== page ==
Starts with smiles, ends in tears

2009-10-24 00:00

THE Sharks’ Currie Cup 2009 season mirrored their Super 14 challenge as a near-perfect campaign ended in tears, recriminations and with head coach John Plumtree admitting his team had underachieved.

The Sharks, just as they had done in the Super 14 at the start of the year, played themselves into pole position in the Currie Cup only to lose the plot when it mattered most.

The Currie Cup was always going to test the depth of the Sharks, the character of their young players and the ability of their coaching staff as Plumtree attempted to cover the yawning gaps left by a dozen missing Springboks. The initial target was to stay in semi-final contention for 10 rounds and then rely on their returning Springboks to provide the quality and momentum for the remaining four rounds and the play-offs.

It all went perfectly to plan, at least initially, and the defending champions exceeded their dreams as they lost just two round-robin games — both to Western Province — and ended top of the log to secure home advantage for the play-offs. With Plumtree able to choose from a full-strength squad for the semi-final, and including 11 internationals in the starting line-up, the Sharks were in pole position to defend their title in their own backyard. But, again, the cheers turned to jeers as the players stumbled badly in losing 23-21 to the Free State Cheetahs in injury time last Saturday.

Those blessed with the 20:20 vision of hindsight have had a field day and Plumtree has been criticised for dumping enthusiastic youth for tired and drained Springboks at the end of a long year. But his selection was understandable and it would certainly have taken a brave coach to have overlooked tested international players like Beast Mtawarira, Bismarck du Plessis, John Smit, Ruan Pienaar and Adi Jacobs against tough, quality opposition in a play-off situation. Plumtree needed his senior players up and firing against teams like the Cheetahs and Blue Bulls if the Currie Cup semi-final and final were to be won.

Plumtree was reluctant to make excuses, but admitted that integrating the Springboks back into the squad has been difficult.

“We did not gel as a side after the Springboks returned as we did last year. There were different reasons, with certain players not as sharp after a long international season, while others were rusty after not having had much rugby. But we had to get them up in a short space of time.”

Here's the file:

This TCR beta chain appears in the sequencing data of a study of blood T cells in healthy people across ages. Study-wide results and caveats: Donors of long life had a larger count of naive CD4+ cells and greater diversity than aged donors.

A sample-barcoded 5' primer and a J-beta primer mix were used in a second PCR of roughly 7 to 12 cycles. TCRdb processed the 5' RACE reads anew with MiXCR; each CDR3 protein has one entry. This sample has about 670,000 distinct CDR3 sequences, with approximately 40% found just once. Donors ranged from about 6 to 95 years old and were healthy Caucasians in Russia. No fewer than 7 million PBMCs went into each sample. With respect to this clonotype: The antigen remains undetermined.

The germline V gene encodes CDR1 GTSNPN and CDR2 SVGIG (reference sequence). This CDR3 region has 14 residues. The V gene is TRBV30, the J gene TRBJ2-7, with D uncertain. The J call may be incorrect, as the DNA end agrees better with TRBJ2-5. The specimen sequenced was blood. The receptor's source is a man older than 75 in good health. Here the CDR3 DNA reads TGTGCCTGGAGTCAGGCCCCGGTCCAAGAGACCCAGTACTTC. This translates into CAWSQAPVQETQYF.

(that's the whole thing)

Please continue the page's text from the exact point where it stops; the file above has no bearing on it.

The players, in the end, failed their coach on semi-final day, but what might well have been a problem was that six of the eight forwards — Ryan Kankowski and Steven Sykes were the exceptions — were recovering from injury and were either short of a gallop or had to overcome late fitness tests. If Plumtree failed anywhere, it was in not staying with match-fit players in the crunch game.

Not only did this disrupt the Sharks’ preparations, but it appeared to blunt their physical edge on the day, and the Cheetahs had a field day at the breakdown and, in the first half, at the scrum.

But in spite of all the Sharks’ many problems on the day, they should still have won. They were ahead on the scoreboard and on top territorially for the last 15 minutes when they again forgot their lessons of the 2007 Super 14 final and kicked away their possession instead of attacking their lead.

For the most part, the Springboks were disappointing and Plumtree said the most positive features of the Currie Cup season were the advances made by the youngsters who have provided the Sharks with genuine depth for 2010. Burly centre Riaan Swanepoel and his midfield partner Andries Strauss, Lwazi Mvovo, hooker Craig Burden, scrumhalves Rory Kockott and Charl McLeod, flank Keegan Daniel and prop Patric Cilliers played energetically in lifting the Sharks to the top of the log.

Argentinian flyhalf Juan Hernandez, signed as a replacement for Frans Steyn, took time to settle, but he underlined his courage and creativity in the semi-final and he will have a pivotal role to play for the Sharks in 2010.

Still, 2009 season will be remembered as the one when Plumtree’s talented squad imploded in both the Super 14 and the Currie Cup. It was a time when the young, emerging players did their job in leading the Sharks into the home straight before handing on to their seniors … who promptly ran out of puff and dropped the baton.

Plumtree said the most positive features of the Currie Cup season were the advances made by the youngsters.

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